I think the South Central Farmers were as successful as they were because they used motivation, salient knowledge, and heuristic processes. Not only did they employ these strategies, they did so organically and collectively. The South Central Farmers are a great example of civic intelligence for this and many other reasons.



Devin's Thoughts:

1. a) I found a citation on page 5 to be interesting just as a refreshing description for strategy: “Strategy is how we turn what we have into what we need to get what we want. It is how we transform our resources into the power to achieve our purposes. It is the conceptual link we make between the targeting, timing, and tactics with which we mobilize and deploy resources and the outcomes we hope to achieve... Since strategy orients current action toward future goals, it develops in interaction with an ever-changing environment, especially actions and reaction of other actors... In fixed contexts in which rules, resources, and interests are given, strategy can to some extent be understood in the analytic terms of game theory... But in settings in which rules, resources, and interests are emergent—such as social movements—strategy has more in common with creative thinking... Strategic action can thus best be understood as an ongoing creative process of understanding and adapting new conditions to one's goals.” - (Page 5 & 6 Ganz). b) Another blip from the article that I found helpful what on page 9: “In the group work setting of a leadership team devising strategy, individual motivation is enhanced when people enjoy autonomy, receive positive feedback from peers and superiors, and are part of a team competing with other teams. It is dampened when they enjoy little autonomy, get no feedback or only negative feedback from peers and superiors, and face intense competition within the team.” - page 9 Ganz.

2. a) This is quite a lengthy analysis for measuring and identifying strategy and the circumstances that call for a strategic approach. But I think this description could make for an excellent 'pattern card,' and perhaps one or even several already exist, in that case maybe they could benefit from these citations Ganz chose to use in the article. I realize that to some this information might be seen as redundant or obvious when thinking of strategy, but for one thing I have limited familiarity with the broad topics proposed in both this article and especially the second article we read on transnational advocacy networks. b) I think it's safe to say that this applies to any group setting where people are working together for a common cause. Individual motivation of the group members is key to accomplishing anything at all, and for that to be possible it is essential that each member feels that he/she is equally important and valued as each of member, and at the same time has the independence or 'autonomy' to carry out their specialized tasks. At this point it's almost counterintuitive to the group mentality; that each member has there own delegated tasks/responsibilities within the group and yet on the whole they work together in how they have that common goal. So it would seem that we can reduce or take apart a successful group and it would resemble a sort of reductionist explanation for how the group works; we each 'ant' carrying its grain of rice back to the 'colony.' But at the same time if we observe the group from a more holistic perspective, we would likely find that each of the members is actively collaborating on a greater task, such as securing/sustaining the 'colony's' food supply. With the ant metaphor we can only go so far, but with one revision I'd like to finish off with saying that despite each member enjoying that autonomy, there is usually some form of monitor/leader/facilitator, in the case of the ant colony that would likely be the queen.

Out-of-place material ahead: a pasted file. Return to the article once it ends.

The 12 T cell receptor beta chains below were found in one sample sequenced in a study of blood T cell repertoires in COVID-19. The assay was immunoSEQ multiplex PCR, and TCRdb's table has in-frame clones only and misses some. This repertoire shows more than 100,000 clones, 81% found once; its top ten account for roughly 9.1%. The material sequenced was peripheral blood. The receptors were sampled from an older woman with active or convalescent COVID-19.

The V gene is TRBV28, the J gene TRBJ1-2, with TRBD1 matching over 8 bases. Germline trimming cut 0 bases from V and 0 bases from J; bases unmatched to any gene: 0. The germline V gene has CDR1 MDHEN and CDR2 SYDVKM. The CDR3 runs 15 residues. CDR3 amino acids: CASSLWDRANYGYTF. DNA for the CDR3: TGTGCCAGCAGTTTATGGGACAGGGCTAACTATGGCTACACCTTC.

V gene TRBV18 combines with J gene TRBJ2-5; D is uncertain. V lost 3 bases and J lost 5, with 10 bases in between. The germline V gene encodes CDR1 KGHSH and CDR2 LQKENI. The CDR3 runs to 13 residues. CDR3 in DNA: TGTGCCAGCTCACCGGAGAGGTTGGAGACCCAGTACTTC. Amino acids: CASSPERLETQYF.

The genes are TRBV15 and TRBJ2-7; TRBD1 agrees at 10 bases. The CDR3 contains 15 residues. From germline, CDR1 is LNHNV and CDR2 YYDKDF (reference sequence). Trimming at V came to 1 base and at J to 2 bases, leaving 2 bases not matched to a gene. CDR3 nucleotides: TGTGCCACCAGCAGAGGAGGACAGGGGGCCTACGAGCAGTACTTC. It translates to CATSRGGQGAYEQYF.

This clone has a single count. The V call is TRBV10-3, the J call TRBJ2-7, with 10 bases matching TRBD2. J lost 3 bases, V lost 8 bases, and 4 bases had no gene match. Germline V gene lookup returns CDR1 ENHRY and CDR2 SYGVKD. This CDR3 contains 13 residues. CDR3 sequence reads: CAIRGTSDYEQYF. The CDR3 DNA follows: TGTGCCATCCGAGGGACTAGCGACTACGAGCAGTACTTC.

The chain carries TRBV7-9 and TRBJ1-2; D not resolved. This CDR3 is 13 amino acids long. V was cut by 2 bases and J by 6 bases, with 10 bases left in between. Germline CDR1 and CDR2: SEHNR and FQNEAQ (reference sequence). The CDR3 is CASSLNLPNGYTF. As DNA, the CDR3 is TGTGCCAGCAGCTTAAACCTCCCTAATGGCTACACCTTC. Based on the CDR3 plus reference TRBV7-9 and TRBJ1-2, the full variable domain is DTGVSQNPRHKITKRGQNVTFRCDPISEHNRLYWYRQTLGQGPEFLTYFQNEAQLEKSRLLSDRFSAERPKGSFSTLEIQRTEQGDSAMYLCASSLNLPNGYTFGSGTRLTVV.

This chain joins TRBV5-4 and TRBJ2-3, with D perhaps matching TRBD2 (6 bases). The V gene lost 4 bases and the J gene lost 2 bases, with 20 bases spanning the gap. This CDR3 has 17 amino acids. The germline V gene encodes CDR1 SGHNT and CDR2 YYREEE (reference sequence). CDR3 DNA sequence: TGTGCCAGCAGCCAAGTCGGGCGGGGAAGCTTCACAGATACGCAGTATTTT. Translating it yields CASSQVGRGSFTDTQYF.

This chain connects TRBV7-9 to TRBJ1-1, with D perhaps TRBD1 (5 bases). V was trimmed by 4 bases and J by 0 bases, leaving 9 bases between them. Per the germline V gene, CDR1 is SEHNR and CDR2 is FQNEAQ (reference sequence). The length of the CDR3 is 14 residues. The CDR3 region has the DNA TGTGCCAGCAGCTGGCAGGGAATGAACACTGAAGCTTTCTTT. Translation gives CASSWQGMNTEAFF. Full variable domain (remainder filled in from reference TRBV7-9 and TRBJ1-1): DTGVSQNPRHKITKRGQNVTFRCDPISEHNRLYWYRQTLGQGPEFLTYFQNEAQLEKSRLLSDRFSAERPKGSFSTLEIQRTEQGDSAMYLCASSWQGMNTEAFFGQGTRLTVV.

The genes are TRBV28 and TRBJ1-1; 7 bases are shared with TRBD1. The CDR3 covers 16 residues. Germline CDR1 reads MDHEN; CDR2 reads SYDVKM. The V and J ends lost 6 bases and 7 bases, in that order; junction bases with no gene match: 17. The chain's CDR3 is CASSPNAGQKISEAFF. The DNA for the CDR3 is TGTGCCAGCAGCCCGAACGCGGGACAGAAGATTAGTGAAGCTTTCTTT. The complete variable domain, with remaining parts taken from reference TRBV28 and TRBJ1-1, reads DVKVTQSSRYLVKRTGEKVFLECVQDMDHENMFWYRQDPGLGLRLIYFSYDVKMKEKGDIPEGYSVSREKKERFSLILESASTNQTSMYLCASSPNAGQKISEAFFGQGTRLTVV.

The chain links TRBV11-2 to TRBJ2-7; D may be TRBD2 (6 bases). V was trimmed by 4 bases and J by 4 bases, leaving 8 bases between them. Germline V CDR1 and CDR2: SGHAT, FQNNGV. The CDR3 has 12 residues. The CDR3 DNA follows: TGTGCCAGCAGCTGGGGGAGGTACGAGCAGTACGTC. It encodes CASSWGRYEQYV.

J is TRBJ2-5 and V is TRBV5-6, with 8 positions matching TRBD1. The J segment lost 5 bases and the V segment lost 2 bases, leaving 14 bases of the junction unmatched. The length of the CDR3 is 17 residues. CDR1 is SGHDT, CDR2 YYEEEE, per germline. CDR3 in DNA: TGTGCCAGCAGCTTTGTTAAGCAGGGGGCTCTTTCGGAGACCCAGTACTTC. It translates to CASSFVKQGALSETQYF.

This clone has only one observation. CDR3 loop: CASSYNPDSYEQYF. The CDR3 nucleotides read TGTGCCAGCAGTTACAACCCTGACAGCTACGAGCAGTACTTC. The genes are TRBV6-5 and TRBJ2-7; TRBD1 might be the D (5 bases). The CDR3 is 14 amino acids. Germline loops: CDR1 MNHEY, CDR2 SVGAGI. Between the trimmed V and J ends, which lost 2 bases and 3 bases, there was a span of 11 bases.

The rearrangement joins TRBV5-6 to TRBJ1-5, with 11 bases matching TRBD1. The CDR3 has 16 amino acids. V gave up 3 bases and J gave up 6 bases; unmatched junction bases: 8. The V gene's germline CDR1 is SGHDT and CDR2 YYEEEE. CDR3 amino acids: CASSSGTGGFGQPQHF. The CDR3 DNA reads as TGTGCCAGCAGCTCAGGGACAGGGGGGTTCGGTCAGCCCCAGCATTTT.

3. The case of “The Garden” and the South Central Farmers of L.A. is most definitely a situation where 'Goliath' wins. To me it seems that there was a mixture of struggles and hot issues that played roles in the court's decisions. Some of them were likely racial divisions and cultural misinterpretations between the ethnic backgrounds of the South Central Farmers, the City Council members, and the rest of the local community. Just as with the story of David and Goliath, it seems that the only group of people acting remotely intelligent were the South Central Farmers and the lawyers they fortunately partnered up with. I'm still not clear on the specifics, but it seemed that Jan Perry didn't really have any leverage that she was willing or able to use over this situation, likely because of her reelection campaign and perhaps some pressure from within that 'system.' As for Juanita Tate, her tactics or 'strategy' was very transparent and almost primitive in how she would say things like “I'd kick his ass in the daytime, anytime,” and not to mention her short tempered and repetitive responses to simple questions during an interview, one of such responses being something along the lines of “That's it, I'm through, I'm through, no more, I'm through.” As for Mr. Horrowitz, clearly his pride became his motive in suppressing the prosperity of the farmers and showing his dominance by abusing his rights as a property owner. I conclude that the voices of a community that is hosting a disobedient community member should be heard over that individuals, regardless of individual 'rights,' because if what that individual is doing with his/her rights is wrong, then why not adapt to the situation and make an intelligent assessment, rather than unintelligently say, “oh well, that's the system/rules we adopted and follow and there's nothing we can do about it except pretend to care and keep smiling.”